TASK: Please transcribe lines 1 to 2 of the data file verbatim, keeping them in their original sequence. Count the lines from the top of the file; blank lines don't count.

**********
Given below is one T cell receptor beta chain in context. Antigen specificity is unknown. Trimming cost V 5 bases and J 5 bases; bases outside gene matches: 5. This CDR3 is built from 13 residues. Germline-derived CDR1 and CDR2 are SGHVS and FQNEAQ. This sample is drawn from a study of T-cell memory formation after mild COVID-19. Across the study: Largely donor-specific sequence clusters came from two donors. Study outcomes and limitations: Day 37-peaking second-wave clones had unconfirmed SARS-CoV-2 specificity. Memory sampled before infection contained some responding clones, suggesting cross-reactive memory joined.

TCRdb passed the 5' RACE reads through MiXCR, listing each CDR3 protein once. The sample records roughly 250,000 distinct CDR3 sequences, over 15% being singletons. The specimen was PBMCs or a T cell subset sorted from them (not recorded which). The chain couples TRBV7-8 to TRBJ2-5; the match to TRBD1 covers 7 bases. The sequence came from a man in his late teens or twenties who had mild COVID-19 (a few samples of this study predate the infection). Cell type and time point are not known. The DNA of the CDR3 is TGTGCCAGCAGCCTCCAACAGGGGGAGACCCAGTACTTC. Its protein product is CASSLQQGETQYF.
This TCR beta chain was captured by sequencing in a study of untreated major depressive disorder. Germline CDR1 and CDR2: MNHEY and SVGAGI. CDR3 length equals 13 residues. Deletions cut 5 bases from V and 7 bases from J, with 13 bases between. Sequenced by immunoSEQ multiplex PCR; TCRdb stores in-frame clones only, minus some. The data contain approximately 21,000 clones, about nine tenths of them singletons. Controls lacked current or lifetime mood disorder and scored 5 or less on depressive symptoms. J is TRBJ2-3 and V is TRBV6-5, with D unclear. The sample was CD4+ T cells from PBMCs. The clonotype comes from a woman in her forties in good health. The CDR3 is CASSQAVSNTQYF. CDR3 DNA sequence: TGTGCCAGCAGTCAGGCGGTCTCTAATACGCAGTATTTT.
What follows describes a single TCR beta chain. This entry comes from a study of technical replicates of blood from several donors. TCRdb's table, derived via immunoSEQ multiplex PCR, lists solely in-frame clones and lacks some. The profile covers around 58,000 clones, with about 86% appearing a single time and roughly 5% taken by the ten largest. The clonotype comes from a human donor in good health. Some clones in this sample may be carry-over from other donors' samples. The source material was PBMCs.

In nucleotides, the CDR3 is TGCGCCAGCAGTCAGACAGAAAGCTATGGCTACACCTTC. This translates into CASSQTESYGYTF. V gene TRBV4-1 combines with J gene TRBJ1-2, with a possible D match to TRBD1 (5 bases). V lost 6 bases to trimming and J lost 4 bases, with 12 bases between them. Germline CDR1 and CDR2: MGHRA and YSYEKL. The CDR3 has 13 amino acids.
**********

Given below is one T cell receptor beta chain in context. Antigen specificity is unknown. Trimming cost V 5 bases and J 5 bases; bases outside gene matches: 5. This CDR3 is built from 13 residues. Germline-derived CDR1 and CDR2 are SGHVS and FQNEAQ. This sample is drawn from a study of T-cell memory formation after mild COVID-19. Across the study: Largely donor-specific sequence clusters came from two donors. Study outcomes and limitations: Day 37-peaking second-wave clones had unconfirmed SARS-CoV-2 specificity. Memory sampled before infection contained some responding clones, suggesting cross-reactive memory joined.

TCRdb passed the 5' RACE reads through MiXCR, listing each CDR3 protein once. The sample records roughly 250,000 distinct CDR3 sequences, over 15% being singletons. The specimen was PBMCs or a T cell subset sorted from them (not recorded which). The chain couples TRBV7-8 to TRBJ2-5; the match to TRBD1 covers 7 bases. The sequence came from a man in his late teens or twenties who had mild COVID-19 (a few samples of this study predate the infection). Cell type and time point are not known. The DNA of the CDR3 is TGTGCCAGCAGCCTCCAACAGGGGGAGACCCAGTACTTC. Its protein product is CASSLQQGETQYF.